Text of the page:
Blink and you’ll miss it: 4 content consumption trends to keep an eye on

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Driven by Asia’s smartphone penetration and improved connectivity, online video is on the cusp of displacing television as the leading mode of media consumption. More viewers will turn to their devices for entertainment while on the move and businesses need to realize that the quality and diversity of the content needs to increase in order to compete for viewers’ eyeballs and capture mobile viewers’ short attention span.

Media delivery capabilities will shape the growth of online video in Asia and here are the top four trends that business decision makers should take advantage of in 2016:


Mobile Live Video Applications

Asia has emerged as a mobile first world with the rapid adoption of smartphones and one movement to look out for is the rise of mobile live video apps. Such live streaming services now enable Asia’s content hungry consumers the ability to discern as well as broadcast entertainment, education and news. The new platform for content consumption and sharing has witnessed tremendous growth of live mobile video apps. Services providers such as 17 Media, Twitcast, Showroom, Periscope and Meerkat are catering to more users demanding real time viewing. Apart from user-generated content, marketers also are moving away from traditional advertising to leverage real time viewing in engaging with their target audience by tactics such as unveiling new car models to product demonstrations.

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Evolution of Messaging Platforms

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Another integral reason behind the rise in online video is the increased use of mobile messaging. Asia’s messenger apps like KakaoTalk, Line, Viber and WeChat are leading the charge through diverse features ranging from personalization, photo sharing to social games. Users of messaging apps are also communicating through over-the-top (OTT) media services such as live video chats, online video streaming, production of short video clips and most recently, eCommerce where Facebook announced the availability of letting users hail Uber cars straight from its messaging service.


OTT’s Steady Adoption in Asia

It does not come as a surprise that the OTT industry is on track to become a US$8 billion market in Asia Pacific by 2020[1]. The region continues to witness rapid improvements in connectivity and growth in smartphone penetration that results in stronger demand to view live content. A myriad of content such as sporting (racing, basketball, tennis and soccer) and a surge in the need for immediate access to newly released dramas and anime worldwide are key growth trends. For consumers, content that is localized and relevant will also see similar appeal to worldwide content. As these factors start to influence market share, service providers will have to get creative with business models and price points to take the lead and stay competitive.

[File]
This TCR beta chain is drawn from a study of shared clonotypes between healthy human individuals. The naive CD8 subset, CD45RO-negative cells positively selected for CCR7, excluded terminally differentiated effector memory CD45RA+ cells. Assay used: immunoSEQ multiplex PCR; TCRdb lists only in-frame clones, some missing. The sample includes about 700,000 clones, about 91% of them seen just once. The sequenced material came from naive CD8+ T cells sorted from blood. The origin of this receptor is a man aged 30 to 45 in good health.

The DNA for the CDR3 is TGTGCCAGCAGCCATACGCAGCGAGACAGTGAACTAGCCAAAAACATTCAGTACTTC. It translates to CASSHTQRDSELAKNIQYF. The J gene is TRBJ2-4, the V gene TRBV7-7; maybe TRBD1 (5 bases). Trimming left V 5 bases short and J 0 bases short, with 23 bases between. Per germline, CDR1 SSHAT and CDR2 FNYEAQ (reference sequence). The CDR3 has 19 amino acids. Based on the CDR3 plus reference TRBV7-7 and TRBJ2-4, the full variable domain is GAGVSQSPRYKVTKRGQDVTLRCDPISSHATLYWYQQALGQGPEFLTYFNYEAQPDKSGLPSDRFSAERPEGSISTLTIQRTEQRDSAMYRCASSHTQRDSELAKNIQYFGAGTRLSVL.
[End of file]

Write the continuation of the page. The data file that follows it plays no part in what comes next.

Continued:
While content is king, viewer experience plays an equally critical role. No conversation on video quality and user experience is complete without the mention of 4K. While Japan and Korea will be at the forefront of adopting 4K, the rest of Asia will be preparing to encourage adoption through readiness on multiple fronts such as – network infrastructure readiness, device readiness and content readiness. Given these challenges, the ability to provide optimized live broadcasting in 4K will be the next frontier in the video space.

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Virtual Reality

Another big trend for media delivery – a highlight at CES – is virtual reality (VR). With Facebook’s Oculus Rift, Valve’s Steam VR, HTC’s Vive and Sony PlayStation’s VR in the market, gaming is going to grab all the headlines as developers look to satiate gamers’ cravings for the most intense and absorbing way to experience gaming.

While it will take time for user experience and gameplay mechanics to be further shaped before mainstream adoption, VR is an emerging platform where content creators can seize consumer attention. Developers will soon provide viewers with a passive but immersive experience and add depth and perspective to a creator’s storytelling. With the global gaming market set to hit $93 billion by 2019[2], VR has every chance of eventually becoming mainstream.

By Vincent Low, Business Development Director, Asia Pacific & Japan at Akamai Technologies





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